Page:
Festival sheds light on Indian tradition
28 September 2017
Please note: these pages contain archived information. Whilst the details were correct when first published, they may since have 'aged' and some of the information could be out-of-date.
Woking community groups have been eagerly crafting bright and beautiful creations for this years 11th Diwali lantern parade, which celebrates new beginnings, the victory of good over evil and the triumph of light over dark.
Meaning the festival of lights, Diwali is celebrated by Hindus, Sikhs and Jains across the globe. On Thursday 12 October 2017, the annual, energetic procession will weave through Woking town centre in front of delighted crowds and onlookers. Featuring shining beacons of hope, the parade will be led by live music and performances from Dhol Beats UK and the procession crowd will be adorned with delicately handcrafted lanterns, created by schools and community groups across the Borough.
Preparations for one of the towns most spectacular and popular events have been underway for some time. On Wednesday 13 September, schools and community groups took part in lantern making workshops led by experienced artist, Imogen Andrews, from Magpie and Moonbeams.
The lantern parade will start at 6pm from Gloucester Square (outside the Civic Offices), making its way into Jubilee Square, through the shopping centres and along Commercial Way. It will then head towards the H.G. Wells Conference and Events Centre, where the Diwali inspired celebrations will continue.
Officially opening at 7.15pm and closing at 9.30pm, the Diwali Celebration Event is also free, with limited entry on a first come, first served basis. Organised by the Woking Malayalee Association, Surrey Hindu Cultural Association, The Art of Living and The Surrey Nepalese Community Service, the party will feature Indian music and performances from local community groups and a variety of traditional foods to buy.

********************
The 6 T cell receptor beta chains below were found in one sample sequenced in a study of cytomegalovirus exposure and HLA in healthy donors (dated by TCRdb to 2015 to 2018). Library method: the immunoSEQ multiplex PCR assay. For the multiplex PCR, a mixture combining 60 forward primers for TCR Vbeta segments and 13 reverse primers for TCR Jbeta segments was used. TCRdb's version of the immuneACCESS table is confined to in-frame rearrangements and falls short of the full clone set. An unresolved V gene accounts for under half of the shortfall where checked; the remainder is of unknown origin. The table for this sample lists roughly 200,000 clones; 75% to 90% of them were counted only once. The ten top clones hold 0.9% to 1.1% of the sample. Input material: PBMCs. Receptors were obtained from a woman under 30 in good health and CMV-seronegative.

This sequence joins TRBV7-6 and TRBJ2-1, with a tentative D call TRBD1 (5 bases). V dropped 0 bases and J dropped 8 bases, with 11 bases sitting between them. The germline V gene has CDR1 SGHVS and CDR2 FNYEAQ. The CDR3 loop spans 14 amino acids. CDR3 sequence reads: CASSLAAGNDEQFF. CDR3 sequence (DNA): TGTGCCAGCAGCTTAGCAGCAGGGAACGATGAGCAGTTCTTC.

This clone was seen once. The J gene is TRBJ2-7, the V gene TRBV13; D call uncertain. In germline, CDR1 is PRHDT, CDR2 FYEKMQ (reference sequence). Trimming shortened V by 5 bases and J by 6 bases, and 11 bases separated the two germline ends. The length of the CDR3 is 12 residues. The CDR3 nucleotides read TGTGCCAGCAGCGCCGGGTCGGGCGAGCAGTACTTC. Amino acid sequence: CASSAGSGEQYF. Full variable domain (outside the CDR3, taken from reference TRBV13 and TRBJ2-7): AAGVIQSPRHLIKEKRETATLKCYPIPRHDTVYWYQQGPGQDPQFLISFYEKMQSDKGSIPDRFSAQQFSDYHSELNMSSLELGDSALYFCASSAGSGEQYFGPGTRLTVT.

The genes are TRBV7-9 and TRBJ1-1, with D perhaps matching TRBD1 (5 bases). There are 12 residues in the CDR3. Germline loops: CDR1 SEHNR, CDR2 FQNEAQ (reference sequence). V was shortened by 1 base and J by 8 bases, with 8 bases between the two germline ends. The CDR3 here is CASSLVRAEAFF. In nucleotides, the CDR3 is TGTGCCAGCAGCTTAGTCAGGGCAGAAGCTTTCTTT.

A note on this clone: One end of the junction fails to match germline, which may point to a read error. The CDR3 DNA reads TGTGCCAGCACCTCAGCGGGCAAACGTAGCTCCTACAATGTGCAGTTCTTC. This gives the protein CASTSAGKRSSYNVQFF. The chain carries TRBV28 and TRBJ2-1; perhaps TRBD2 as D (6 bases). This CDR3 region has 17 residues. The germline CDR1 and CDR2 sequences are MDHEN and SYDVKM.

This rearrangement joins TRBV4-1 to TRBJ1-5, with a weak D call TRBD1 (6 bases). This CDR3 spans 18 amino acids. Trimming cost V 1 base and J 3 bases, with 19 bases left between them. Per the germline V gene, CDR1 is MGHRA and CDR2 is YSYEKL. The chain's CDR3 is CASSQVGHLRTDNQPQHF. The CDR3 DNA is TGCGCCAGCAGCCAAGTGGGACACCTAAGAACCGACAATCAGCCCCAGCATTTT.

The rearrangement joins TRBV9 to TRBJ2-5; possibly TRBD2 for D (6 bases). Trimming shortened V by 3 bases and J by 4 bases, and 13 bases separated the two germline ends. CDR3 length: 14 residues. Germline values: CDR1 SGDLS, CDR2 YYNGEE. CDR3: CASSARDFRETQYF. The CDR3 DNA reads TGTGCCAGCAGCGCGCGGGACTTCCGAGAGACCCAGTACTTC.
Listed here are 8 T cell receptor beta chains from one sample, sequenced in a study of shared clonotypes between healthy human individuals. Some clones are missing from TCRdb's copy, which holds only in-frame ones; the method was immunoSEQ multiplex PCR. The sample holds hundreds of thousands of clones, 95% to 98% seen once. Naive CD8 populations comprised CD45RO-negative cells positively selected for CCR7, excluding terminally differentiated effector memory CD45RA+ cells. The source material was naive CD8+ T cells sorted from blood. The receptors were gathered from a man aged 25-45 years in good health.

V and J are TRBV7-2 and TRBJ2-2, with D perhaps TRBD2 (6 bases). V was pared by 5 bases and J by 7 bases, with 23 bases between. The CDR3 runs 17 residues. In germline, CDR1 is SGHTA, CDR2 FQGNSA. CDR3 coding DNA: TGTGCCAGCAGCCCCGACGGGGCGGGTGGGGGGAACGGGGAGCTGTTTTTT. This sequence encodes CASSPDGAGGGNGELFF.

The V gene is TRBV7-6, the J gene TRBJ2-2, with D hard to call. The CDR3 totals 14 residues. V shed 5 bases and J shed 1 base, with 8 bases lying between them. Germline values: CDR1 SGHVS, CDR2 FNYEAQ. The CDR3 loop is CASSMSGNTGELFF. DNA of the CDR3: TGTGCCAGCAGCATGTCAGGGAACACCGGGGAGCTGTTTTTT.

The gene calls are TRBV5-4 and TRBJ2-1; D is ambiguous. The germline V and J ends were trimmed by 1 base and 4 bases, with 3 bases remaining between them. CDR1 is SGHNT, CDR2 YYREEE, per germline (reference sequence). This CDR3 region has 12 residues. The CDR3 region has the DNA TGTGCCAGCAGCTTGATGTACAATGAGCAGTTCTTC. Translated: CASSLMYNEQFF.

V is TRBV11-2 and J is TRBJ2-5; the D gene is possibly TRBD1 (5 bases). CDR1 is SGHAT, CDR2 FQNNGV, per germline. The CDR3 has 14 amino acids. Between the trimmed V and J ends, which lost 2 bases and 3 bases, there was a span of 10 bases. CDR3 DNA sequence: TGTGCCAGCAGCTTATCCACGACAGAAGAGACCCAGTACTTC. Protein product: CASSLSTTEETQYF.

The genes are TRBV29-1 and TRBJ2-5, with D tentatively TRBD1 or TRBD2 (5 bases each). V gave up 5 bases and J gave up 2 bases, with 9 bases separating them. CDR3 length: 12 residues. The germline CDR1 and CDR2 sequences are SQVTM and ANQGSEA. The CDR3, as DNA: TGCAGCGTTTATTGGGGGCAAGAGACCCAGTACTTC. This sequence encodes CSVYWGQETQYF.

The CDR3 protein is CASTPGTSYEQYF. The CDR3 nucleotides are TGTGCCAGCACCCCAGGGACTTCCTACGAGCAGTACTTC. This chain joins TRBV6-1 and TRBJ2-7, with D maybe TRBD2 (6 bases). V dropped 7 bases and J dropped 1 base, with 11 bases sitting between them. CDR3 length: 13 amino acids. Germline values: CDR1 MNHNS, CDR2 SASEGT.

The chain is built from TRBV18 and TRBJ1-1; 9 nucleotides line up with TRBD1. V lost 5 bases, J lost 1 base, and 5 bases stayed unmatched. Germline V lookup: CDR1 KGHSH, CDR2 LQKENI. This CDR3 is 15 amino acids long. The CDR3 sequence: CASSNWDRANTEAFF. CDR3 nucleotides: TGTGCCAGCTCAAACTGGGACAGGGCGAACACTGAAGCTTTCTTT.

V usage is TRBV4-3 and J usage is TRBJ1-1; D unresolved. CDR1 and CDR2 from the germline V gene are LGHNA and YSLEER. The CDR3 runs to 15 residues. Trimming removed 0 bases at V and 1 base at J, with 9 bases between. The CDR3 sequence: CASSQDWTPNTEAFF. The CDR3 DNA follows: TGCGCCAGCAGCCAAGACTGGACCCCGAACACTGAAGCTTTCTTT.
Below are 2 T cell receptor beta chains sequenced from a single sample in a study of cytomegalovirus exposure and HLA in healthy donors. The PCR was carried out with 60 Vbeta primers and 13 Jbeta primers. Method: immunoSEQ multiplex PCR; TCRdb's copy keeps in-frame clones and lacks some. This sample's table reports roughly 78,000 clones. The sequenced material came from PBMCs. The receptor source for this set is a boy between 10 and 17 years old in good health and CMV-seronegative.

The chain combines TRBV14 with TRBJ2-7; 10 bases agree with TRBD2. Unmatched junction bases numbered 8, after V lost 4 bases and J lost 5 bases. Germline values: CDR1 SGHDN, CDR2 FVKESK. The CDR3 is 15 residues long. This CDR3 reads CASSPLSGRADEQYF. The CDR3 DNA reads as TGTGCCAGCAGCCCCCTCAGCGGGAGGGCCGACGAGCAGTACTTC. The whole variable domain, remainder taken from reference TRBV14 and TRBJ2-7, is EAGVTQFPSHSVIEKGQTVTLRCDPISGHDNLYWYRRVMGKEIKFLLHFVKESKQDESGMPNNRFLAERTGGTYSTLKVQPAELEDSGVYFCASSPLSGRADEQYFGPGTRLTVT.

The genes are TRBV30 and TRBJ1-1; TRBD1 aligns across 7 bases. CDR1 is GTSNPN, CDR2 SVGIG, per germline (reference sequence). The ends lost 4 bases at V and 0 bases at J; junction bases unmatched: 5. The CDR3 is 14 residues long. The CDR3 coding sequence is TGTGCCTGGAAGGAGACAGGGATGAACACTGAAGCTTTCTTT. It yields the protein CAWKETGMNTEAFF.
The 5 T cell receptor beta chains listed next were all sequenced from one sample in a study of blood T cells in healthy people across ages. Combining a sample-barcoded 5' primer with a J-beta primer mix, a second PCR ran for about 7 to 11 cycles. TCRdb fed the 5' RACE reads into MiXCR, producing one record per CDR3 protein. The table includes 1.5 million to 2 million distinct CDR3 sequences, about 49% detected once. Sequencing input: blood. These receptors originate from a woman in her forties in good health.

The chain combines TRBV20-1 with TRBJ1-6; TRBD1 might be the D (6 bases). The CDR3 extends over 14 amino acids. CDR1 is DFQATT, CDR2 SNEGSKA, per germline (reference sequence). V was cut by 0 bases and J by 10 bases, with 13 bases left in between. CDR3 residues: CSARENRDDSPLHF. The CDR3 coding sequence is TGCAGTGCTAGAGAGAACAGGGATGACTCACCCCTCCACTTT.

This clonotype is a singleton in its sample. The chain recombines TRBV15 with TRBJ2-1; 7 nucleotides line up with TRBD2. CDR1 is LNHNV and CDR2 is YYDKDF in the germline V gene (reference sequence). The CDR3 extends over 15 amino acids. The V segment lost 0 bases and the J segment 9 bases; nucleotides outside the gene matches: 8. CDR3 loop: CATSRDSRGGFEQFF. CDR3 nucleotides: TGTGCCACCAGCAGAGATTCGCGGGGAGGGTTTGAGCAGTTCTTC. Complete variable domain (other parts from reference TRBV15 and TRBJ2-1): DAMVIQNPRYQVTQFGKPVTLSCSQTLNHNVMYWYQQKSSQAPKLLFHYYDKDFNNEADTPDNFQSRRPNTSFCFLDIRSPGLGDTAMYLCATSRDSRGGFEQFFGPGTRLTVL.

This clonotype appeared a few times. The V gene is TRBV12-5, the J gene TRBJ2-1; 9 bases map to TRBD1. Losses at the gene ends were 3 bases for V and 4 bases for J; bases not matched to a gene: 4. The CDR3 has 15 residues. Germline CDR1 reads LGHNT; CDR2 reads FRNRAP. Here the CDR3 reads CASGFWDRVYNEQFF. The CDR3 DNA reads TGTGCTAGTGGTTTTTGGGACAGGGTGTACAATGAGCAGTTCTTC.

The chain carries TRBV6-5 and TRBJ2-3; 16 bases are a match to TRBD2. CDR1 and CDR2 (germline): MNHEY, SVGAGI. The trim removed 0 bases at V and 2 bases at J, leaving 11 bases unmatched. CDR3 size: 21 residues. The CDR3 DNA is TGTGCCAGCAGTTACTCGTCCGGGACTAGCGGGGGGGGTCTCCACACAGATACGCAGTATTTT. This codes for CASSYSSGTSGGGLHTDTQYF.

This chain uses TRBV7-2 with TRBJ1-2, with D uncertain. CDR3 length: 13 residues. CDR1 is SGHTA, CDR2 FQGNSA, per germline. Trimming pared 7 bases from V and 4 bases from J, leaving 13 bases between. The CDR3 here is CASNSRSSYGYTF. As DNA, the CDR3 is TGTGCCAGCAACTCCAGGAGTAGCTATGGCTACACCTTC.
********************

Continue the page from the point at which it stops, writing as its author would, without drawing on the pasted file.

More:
Speaking about the colourful and animated event, Cllr Mark Pengelly, Woking Borough Councils Portfolio Holder for Cultural and Community Development, said: Celebrating Diwali has become something of a local tradition, thanks to our very active community and religious groups in the Borough. We are proud to remain one of the only boroughs in the county to mark this event with a public parade and party.
The colourful festivities give people of all ages a greater understanding of traditions in the Indian culturebut also provide a fun, exhilarating and joyful celebration.
I wholeheartedly encourage people to join in and embrace the ancient traditions and community atmosphere in October. Dont forget to prepare by making your very own Diwali lantern.
There are two online step-by-step manuals available to downloaded from the Celebrate Woking website. Choose between a traditional kandil lantern or a diamond shaped tissue paper lantern made with drinking straws.
On the morning of the parade, a few lucky school children will start the party early with further educational workshops which aim to explore a variety of Diwali traditions, including: Indian Classical Dance (Bharatnatyam), Bollywood Dance, and Kathak.
The schools and community groups which have taken part in this years festivities, include: Kingfield Primary School, Knaphill Junior School, Westfield Primary School, St. John's Primary School, West Byfleet Junior School, 1st St Johns Beavers, 2nd Woking Rainbows, 6th Woking Guides, 1st Knaphill Cubs, 1st St Johns Guides, Liaise Women's Group, Sheerwater Youth Club, the Woking Youth Council and The York Road Project.
For more information about parade and to download the how to make a lantern manual, visit http://www.celebratewoking.info/